Kuwaiti painter seeks to expose social contradictions

Artist Ghada Alkandari of Kuwait and her diaries written in small booklets and brilliantly enter into the world of the graphic novel in which she is a pioneer. She presents women’s community more truthfully and perfectly.

*Editor’s note: This is the second installment of six-part stories about six Arab women  artists devoting themselves to creating different style of art and innovating their methods of expression for “revolutionary” change.

Ghada Alkandari  “A Pretty Green Bullet”

“My name is Ghada Alkandari, an artist and ambitious blogger from Kuwait. I only realized that when I started my blog in April 2010, and I was also sure that I’m a diarist and painter. To me the blog is my real, special world and my space in which I share my ideas and feelings with anybody who wants to listen to me, in a country where intellectuals and artists (men and women) are divided. I like the idea of having a group of people somewhere who have access to my world. Professionally, I have exhibited my works locally and abroad, and I insist on being a writer and drawer of children’s books. I’ve drawn some of such books for other organizations and writers, nonetheless, there is a book I started years ago and wish to complete, which I may do some day,” she wrote.

I have always been eager to listen to artists’ voices, diaries and memoirs. Leading artists’ biographies are informative and revealing. It happened by chance one evening at Kuwait airport as I was waiting for departure that, as usual, I had my favourite cup of coffee in a shop where I read Bazaar magazine, which is produced by young Arab and other writers in Arabic and English reflecting their energetic youth and niche markets. I was really pleased to live enjoyable moments with a dialogue in English, whose writer, artist Ghada Alkandari, filled with questions and comments by visitors to her blog which she started over a year ago. She sometimes asks and answers questions herself. It is the spirit of a revolutionary artist who does not talk much but is good at blogging. In her first lines I introduced myself as she liked.

Though I saw many exhibitions of her works, I prefer to navigate through cyberspace which I regard as the objective correlative of the hidden revolutions in the works of Arab women artists, which she calls “a beautiful green bullet”, containing all those many contradictions in our Arab societies and the world which she chose to present to her audience.

Between her birth in India and graduation from the American University in Cairo she lived a life of travel around the world with her father, a Kuwaiti ambassador. When she organized her first exhibitions in Kuwait her new sense of art was favourably received by art lovers.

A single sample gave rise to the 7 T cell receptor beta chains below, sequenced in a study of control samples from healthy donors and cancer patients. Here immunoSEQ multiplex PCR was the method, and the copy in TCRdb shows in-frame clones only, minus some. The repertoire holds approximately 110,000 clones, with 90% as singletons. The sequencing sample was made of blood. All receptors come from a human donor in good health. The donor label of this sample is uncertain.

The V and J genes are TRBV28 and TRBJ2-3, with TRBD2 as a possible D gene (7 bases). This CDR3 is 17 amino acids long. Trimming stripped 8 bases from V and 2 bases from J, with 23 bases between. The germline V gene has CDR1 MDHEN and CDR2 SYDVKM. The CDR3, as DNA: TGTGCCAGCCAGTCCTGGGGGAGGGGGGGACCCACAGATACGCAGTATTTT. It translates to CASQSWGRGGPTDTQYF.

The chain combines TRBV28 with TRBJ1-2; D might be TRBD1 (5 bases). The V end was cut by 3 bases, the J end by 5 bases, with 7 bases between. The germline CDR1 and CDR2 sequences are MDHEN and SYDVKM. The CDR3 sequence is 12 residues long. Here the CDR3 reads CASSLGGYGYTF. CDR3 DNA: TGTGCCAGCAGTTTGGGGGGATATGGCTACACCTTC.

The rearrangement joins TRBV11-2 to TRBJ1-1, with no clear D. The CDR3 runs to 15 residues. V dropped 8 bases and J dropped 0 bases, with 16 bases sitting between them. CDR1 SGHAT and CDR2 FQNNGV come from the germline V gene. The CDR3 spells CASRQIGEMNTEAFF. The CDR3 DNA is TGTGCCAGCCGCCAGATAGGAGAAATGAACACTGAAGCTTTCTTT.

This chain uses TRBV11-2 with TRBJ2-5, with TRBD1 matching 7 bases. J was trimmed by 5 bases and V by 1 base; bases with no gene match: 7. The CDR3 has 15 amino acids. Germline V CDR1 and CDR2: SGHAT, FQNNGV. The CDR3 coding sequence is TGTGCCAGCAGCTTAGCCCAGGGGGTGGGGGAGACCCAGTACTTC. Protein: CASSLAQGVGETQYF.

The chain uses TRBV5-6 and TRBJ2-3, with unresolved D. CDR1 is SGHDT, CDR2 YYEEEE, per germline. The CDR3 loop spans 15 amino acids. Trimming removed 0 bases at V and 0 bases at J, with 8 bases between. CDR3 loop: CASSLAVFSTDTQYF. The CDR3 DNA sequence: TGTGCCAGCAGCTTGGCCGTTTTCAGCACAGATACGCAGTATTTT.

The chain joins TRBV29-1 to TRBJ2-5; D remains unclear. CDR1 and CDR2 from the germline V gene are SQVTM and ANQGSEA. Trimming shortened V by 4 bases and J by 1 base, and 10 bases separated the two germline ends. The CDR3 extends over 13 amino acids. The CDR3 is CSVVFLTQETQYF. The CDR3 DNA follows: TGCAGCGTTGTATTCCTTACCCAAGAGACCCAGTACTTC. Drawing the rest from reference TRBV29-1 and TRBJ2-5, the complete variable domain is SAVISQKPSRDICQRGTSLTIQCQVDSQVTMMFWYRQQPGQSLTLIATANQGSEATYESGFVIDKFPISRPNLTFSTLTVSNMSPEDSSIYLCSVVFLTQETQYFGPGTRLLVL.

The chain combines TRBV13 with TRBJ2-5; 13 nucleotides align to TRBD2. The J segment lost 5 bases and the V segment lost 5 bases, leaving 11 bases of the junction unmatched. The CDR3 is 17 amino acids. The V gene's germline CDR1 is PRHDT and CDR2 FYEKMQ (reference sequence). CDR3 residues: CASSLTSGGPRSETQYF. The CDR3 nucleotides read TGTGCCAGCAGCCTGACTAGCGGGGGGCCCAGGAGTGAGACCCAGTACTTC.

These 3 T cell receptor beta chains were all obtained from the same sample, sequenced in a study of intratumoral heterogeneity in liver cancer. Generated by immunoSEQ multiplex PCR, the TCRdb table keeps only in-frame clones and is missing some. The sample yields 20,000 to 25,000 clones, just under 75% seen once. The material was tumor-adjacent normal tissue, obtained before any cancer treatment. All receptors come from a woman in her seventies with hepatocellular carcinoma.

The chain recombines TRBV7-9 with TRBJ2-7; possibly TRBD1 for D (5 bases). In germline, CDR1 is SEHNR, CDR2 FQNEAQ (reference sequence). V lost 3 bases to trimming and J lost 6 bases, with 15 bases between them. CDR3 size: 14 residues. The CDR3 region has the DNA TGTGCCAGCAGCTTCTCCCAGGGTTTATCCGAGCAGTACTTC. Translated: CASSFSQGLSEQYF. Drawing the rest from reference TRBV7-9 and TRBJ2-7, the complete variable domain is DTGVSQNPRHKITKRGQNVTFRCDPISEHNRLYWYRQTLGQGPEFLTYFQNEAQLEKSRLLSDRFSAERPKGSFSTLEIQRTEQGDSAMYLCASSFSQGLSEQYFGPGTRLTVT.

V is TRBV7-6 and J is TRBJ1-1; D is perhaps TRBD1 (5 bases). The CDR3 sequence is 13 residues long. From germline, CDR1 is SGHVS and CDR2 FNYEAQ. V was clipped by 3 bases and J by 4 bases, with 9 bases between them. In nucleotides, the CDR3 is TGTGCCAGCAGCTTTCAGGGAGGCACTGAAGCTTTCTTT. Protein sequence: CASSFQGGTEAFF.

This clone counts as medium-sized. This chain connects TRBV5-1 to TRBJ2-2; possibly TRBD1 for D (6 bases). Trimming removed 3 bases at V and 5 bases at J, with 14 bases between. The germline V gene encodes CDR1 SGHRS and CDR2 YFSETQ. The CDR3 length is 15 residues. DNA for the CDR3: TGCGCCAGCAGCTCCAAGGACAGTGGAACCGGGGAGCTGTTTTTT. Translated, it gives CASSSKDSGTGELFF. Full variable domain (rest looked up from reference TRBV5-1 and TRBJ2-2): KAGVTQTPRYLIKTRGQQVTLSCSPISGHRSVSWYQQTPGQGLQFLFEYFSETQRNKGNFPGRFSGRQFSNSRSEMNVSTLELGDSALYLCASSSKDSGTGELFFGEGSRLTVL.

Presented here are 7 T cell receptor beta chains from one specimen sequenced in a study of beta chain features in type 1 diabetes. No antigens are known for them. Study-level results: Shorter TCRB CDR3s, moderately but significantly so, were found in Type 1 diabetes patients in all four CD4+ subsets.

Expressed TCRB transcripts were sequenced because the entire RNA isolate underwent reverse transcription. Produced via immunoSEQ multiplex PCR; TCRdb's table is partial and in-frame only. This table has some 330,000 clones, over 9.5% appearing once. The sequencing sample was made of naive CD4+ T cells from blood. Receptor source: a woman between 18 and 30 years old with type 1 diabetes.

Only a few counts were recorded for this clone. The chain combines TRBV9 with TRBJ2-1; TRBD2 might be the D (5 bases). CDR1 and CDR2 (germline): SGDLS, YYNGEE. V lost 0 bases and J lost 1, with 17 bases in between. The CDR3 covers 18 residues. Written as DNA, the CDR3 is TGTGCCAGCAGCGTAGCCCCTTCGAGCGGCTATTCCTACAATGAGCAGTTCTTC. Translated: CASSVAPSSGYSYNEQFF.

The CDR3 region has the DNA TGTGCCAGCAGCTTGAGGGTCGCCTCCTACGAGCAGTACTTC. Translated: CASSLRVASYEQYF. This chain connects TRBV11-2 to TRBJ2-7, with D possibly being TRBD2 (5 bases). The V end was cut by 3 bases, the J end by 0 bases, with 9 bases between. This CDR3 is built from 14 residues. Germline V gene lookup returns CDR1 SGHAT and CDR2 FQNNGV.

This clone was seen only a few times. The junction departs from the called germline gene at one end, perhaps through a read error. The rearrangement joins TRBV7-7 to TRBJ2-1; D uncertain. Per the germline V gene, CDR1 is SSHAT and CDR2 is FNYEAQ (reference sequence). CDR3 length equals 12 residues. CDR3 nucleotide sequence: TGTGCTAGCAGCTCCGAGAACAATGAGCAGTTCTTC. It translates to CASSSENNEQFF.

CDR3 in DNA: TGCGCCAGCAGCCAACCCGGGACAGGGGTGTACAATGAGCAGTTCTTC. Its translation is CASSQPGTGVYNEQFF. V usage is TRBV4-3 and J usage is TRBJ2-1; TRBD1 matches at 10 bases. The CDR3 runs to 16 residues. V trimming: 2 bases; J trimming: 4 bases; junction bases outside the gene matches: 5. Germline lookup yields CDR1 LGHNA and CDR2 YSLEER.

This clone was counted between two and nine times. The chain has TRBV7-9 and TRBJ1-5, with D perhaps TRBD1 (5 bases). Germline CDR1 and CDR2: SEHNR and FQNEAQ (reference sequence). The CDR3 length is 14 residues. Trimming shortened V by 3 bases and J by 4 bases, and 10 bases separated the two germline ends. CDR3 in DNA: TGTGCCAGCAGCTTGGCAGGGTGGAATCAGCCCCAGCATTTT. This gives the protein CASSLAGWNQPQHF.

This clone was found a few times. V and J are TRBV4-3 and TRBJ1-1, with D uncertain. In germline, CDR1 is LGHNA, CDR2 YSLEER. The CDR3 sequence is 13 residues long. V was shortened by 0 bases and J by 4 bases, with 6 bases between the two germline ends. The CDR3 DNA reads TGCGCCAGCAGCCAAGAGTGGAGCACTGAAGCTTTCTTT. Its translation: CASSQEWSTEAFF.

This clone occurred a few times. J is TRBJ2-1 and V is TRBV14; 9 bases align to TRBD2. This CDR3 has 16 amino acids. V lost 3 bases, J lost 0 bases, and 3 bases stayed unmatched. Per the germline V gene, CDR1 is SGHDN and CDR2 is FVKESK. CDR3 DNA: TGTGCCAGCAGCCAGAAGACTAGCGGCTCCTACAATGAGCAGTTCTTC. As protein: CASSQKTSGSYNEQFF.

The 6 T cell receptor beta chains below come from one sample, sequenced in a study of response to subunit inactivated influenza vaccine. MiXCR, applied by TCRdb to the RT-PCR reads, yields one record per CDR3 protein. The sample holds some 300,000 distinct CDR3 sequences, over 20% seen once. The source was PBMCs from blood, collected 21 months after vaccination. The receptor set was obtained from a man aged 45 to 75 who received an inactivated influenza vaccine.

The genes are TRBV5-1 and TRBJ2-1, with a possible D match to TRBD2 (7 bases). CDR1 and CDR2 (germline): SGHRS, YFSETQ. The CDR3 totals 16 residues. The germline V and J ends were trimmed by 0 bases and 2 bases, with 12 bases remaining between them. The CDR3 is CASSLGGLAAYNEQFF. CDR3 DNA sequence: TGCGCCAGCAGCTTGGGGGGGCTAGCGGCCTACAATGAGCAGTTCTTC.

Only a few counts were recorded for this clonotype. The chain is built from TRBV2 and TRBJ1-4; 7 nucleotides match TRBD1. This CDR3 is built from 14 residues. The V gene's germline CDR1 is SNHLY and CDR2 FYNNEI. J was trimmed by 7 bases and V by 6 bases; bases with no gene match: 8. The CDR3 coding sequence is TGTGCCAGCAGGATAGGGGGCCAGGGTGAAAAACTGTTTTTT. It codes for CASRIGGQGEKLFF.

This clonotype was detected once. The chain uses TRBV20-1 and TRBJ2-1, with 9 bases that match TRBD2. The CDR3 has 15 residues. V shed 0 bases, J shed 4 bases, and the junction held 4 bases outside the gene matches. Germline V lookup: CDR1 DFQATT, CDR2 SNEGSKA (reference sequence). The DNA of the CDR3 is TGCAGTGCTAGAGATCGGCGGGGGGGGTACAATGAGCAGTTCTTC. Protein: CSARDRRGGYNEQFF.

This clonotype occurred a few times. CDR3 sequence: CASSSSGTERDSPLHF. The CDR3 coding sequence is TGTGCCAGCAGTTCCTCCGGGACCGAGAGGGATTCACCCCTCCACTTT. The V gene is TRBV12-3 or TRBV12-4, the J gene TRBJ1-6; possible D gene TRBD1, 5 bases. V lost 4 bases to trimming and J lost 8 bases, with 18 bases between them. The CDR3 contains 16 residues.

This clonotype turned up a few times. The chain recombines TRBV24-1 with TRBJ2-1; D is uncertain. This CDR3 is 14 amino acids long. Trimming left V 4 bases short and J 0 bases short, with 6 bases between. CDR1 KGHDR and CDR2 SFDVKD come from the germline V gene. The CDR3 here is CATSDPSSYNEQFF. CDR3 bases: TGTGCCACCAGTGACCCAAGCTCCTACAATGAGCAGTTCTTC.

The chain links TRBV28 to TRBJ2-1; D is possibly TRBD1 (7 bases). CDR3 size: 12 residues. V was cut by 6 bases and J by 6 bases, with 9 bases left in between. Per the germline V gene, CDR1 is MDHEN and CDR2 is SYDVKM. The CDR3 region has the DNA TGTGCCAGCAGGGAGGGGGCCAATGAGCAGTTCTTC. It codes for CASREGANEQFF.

Her works have a number of features: First, fine, embroidered details of the world of women, extremely special intimacy, including worldly pleasures, feminine quarrels, daily routine, colourful language, a heavy, leisured body leaning firmly on the painting in addition to the family world: children, rituals, etc. That’s how she presented women’s community more truthfully and perfectly.

Second, her academic distinction, not only in terms of her ability to dissect the human body from a new angle in which women are reduced to powerful lines and, with many gleaming details, clothes turn into captivating motifs and show women’s faces like novel vanity cases. As a young woman she remembers popular Kuwaiti games, which she might have watched films or heard about from mothers and grandmothers. She introduces this world in a new, interesting language which moves vigorously like a train crossing the desert, bringing joy; a surge in introducing Kuwait’s popular world.

Third, a close rapport with her audience. We see this in her “private” messages which are not so any more, now that her visitors are able to read them. The little Kuwaiti girl who, according to her mother, used to draw in a neglected corner of the house, is the same Kuwaiti artist who, with her spontaneous childlike feelings, writes in an electronic corner, but allows us to hear and see. The artist is keen on expression and change, which is only achieved through sharing a wider community. That’s why her works vary in size : large works in exhibitions; interesting, bold diaries in small booklets brilliantly entered into the world of the graphic novel. I think she will be the first Arab artist to introduce this art successfully if she puts it among her many projects which she has been planning for as long as a whole decade.

Finally, her deep interest in children and as a mother she is more aware of the need to develop children’s visual taste. As she said, she had drawn pictures for stories published by the Kuwait Society for the Progress of Arab Children, including My Grandmother Dalal and Games, Man-Made Afreets and At The Toy shop, but she wants to take on her own world with words and pictures, letters and colours.

Artist Ghada Alkandari is leading a silent, but influential, revolution and she will convey her message because it is a Pretty Green Bullet, as her blog is entitled.

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